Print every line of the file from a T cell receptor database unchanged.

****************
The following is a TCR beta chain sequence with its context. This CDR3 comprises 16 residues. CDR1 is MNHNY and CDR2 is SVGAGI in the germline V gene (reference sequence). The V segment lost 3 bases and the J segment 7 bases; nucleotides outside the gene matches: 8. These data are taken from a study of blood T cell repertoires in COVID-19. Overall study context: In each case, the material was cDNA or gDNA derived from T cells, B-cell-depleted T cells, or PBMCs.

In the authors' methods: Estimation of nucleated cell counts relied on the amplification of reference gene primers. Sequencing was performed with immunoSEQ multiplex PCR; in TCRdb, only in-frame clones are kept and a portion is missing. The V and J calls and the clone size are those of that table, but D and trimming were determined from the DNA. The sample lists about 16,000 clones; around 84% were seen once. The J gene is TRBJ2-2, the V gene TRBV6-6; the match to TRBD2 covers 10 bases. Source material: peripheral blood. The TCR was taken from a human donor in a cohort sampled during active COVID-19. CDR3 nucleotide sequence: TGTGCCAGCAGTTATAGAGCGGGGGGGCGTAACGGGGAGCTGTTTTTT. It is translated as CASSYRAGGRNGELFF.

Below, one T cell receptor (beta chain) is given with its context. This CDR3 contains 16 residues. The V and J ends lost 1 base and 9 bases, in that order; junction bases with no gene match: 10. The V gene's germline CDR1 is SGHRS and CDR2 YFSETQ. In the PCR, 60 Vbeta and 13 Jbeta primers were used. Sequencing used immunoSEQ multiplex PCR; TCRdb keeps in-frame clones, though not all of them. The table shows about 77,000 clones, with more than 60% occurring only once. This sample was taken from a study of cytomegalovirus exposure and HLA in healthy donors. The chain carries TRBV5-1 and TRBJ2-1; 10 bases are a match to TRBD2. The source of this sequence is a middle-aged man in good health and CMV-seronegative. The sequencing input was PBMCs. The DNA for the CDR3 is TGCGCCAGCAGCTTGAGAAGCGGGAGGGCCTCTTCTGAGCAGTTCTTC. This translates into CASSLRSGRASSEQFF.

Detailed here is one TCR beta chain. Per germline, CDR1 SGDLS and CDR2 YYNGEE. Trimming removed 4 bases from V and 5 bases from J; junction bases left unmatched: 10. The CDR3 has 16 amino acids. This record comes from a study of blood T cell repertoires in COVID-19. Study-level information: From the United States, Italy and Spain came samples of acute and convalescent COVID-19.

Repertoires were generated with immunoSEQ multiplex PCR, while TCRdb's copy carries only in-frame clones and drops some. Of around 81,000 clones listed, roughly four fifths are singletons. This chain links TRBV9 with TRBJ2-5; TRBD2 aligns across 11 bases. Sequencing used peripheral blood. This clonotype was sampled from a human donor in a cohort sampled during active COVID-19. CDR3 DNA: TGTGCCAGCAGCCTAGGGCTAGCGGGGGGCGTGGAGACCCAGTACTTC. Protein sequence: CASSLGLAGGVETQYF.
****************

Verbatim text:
The following is a TCR beta chain sequence with its context. This CDR3 comprises 16 residues. CDR1 is MNHNY and CDR2 is SVGAGI in the germline V gene (reference sequence). The V segment lost 3 bases and the J segment 7 bases; nucleotides outside the gene matches: 8. These data are taken from a study of blood T cell repertoires in COVID-19. Overall study context: In each case, the material was cDNA or gDNA derived from T cells, B-cell-depleted T cells, or PBMCs.

In the authors' methods: Estimation of nucleated cell counts relied on the amplification of reference gene primers. Sequencing was performed with immunoSEQ multiplex PCR; in TCRdb, only in-frame clones are kept and a portion is missing. The V and J calls and the clone size are those of that table, but D and trimming were determined from the DNA. The sample lists about 16,000 clones; around 84% were seen once. The J gene is TRBJ2-2, the V gene TRBV6-6; the match to TRBD2 covers 10 bases. Source material: peripheral blood. The TCR was taken from a human donor in a cohort sampled during active COVID-19. CDR3 nucleotide sequence: TGTGCCAGCAGTTATAGAGCGGGGGGGCGTAACGGGGAGCTGTTTTTT. It is translated as CASSYRAGGRNGELFF.

Below, one T cell receptor (beta chain) is given with its context. This CDR3 contains 16 residues. The V and J ends lost 1 base and 9 bases, in that order; junction bases with no gene match: 10. The V gene's germline CDR1 is SGHRS and CDR2 YFSETQ. In the PCR, 60 Vbeta and 13 Jbeta primers were used. Sequencing used immunoSEQ multiplex PCR; TCRdb keeps in-frame clones, though not all of them. The table shows about 77,000 clones, with more than 60% occurring only once. This sample was taken from a study of cytomegalovirus exposure and HLA in healthy donors. The chain carries TRBV5-1 and TRBJ2-1; 10 bases are a match to TRBD2. The source of this sequence is a middle-aged man in good health and CMV-seronegative. The sequencing input was PBMCs. The DNA for the CDR3 is TGCGCCAGCAGCTTGAGAAGCGGGAGGGCCTCTTCTGAGCAGTTCTTC. This translates into CASSLRSGRASSEQFF.

Detailed here is one TCR beta chain. Per germline, CDR1 SGDLS and CDR2 YYNGEE. Trimming removed 4 bases from V and 5 bases from J; junction bases left unmatched: 10. The CDR3 has 16 amino acids. This record comes from a study of blood T cell repertoires in COVID-19. Study-level information: From the United States, Italy and Spain came samples of acute and convalescent COVID-19.

Repertoires were generated with immunoSEQ multiplex PCR, while TCRdb's copy carries only in-frame clones and drops some. Of around 81,000 clones listed, roughly four fifths are singletons. This chain links TRBV9 with TRBJ2-5; TRBD2 aligns across 11 bases. Sequencing used peripheral blood. This clonotype was sampled from a human donor in a cohort sampled during active COVID-19. CDR3 DNA: TGTGCCAGCAGCCTAGGGCTAGCGGGGGGCGTGGAGACCCAGTACTTC. Protein sequence: CASSLGLAGGVETQYF.